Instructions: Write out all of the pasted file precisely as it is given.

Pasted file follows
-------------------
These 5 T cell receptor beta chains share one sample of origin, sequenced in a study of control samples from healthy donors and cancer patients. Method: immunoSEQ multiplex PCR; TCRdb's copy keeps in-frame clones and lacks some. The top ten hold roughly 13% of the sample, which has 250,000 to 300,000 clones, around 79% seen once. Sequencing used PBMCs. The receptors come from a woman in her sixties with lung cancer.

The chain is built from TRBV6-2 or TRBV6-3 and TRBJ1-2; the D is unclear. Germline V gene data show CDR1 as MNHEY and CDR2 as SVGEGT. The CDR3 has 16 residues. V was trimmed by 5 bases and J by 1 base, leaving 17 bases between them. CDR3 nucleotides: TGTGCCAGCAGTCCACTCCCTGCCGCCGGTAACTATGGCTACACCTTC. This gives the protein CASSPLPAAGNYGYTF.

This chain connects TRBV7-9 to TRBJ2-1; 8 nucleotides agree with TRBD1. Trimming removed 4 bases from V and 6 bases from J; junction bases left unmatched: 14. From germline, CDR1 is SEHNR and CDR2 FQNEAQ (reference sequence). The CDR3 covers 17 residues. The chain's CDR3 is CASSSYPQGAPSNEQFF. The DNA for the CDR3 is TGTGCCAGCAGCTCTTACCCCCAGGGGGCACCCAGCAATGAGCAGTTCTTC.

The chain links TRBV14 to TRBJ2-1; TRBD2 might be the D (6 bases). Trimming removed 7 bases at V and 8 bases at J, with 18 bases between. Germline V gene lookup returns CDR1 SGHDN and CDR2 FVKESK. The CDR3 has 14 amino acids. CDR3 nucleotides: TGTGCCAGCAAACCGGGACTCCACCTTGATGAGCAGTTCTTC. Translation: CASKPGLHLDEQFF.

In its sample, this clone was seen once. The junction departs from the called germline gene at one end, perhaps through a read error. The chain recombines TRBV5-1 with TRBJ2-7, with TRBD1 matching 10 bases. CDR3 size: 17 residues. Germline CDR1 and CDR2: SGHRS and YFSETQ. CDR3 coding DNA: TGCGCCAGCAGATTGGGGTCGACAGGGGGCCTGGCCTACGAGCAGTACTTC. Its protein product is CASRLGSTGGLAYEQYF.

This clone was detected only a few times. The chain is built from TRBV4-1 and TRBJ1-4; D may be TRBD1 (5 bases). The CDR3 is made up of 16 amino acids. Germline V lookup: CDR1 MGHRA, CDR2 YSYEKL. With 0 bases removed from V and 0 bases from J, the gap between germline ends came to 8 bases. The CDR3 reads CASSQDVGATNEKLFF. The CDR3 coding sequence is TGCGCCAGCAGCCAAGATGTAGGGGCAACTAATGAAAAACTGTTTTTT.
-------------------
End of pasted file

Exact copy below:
These 5 T cell receptor beta chains share one sample of origin, sequenced in a study of control samples from healthy donors and cancer patients. Method: immunoSEQ multiplex PCR; TCRdb's copy keeps in-frame clones and lacks some. The top ten hold roughly 13% of the sample, which has 250,000 to 300,000 clones, around 79% seen once. Sequencing used PBMCs. The receptors come from a woman in her sixties with lung cancer.

The chain is built from TRBV6-2 or TRBV6-3 and TRBJ1-2; the D is unclear. Germline V gene data show CDR1 as MNHEY and CDR2 as SVGEGT. The CDR3 has 16 residues. V was trimmed by 5 bases and J by 1 base, leaving 17 bases between them. CDR3 nucleotides: TGTGCCAGCAGTCCACTCCCTGCCGCCGGTAACTATGGCTACACCTTC. This gives the protein CASSPLPAAGNYGYTF.

This chain connects TRBV7-9 to TRBJ2-1; 8 nucleotides agree with TRBD1. Trimming removed 4 bases from V and 6 bases from J; junction bases left unmatched: 14. From germline, CDR1 is SEHNR and CDR2 FQNEAQ (reference sequence). The CDR3 covers 17 residues. The chain's CDR3 is CASSSYPQGAPSNEQFF. The DNA for the CDR3 is TGTGCCAGCAGCTCTTACCCCCAGGGGGCACCCAGCAATGAGCAGTTCTTC.

The chain links TRBV14 to TRBJ2-1; TRBD2 might be the D (6 bases). Trimming removed 7 bases at V and 8 bases at J, with 18 bases between. Germline V gene lookup returns CDR1 SGHDN and CDR2 FVKESK. The CDR3 has 14 amino acids. CDR3 nucleotides: TGTGCCAGCAAACCGGGACTCCACCTTGATGAGCAGTTCTTC. Translation: CASKPGLHLDEQFF.

In its sample, this clone was seen once. The junction departs from the called germline gene at one end, perhaps through a read error. The chain recombines TRBV5-1 with TRBJ2-7, with TRBD1 matching 10 bases. CDR3 size: 17 residues. Germline CDR1 and CDR2: SGHRS and YFSETQ. CDR3 coding DNA: TGCGCCAGCAGATTGGGGTCGACAGGGGGCCTGGCCTACGAGCAGTACTTC. Its protein product is CASRLGSTGGLAYEQYF.

This clone was detected only a few times. The chain is built from TRBV4-1 and TRBJ1-4; D may be TRBD1 (5 bases). The CDR3 is made up of 16 amino acids. Germline V lookup: CDR1 MGHRA, CDR2 YSYEKL. With 0 bases removed from V and 0 bases from J, the gap between germline ends came to 8 bases. The CDR3 reads CASSQDVGATNEKLFF. The CDR3 coding sequence is TGCGCCAGCAGCCAAGATGTAGGGGCAACTAATGAAAAACTGTTTTTT.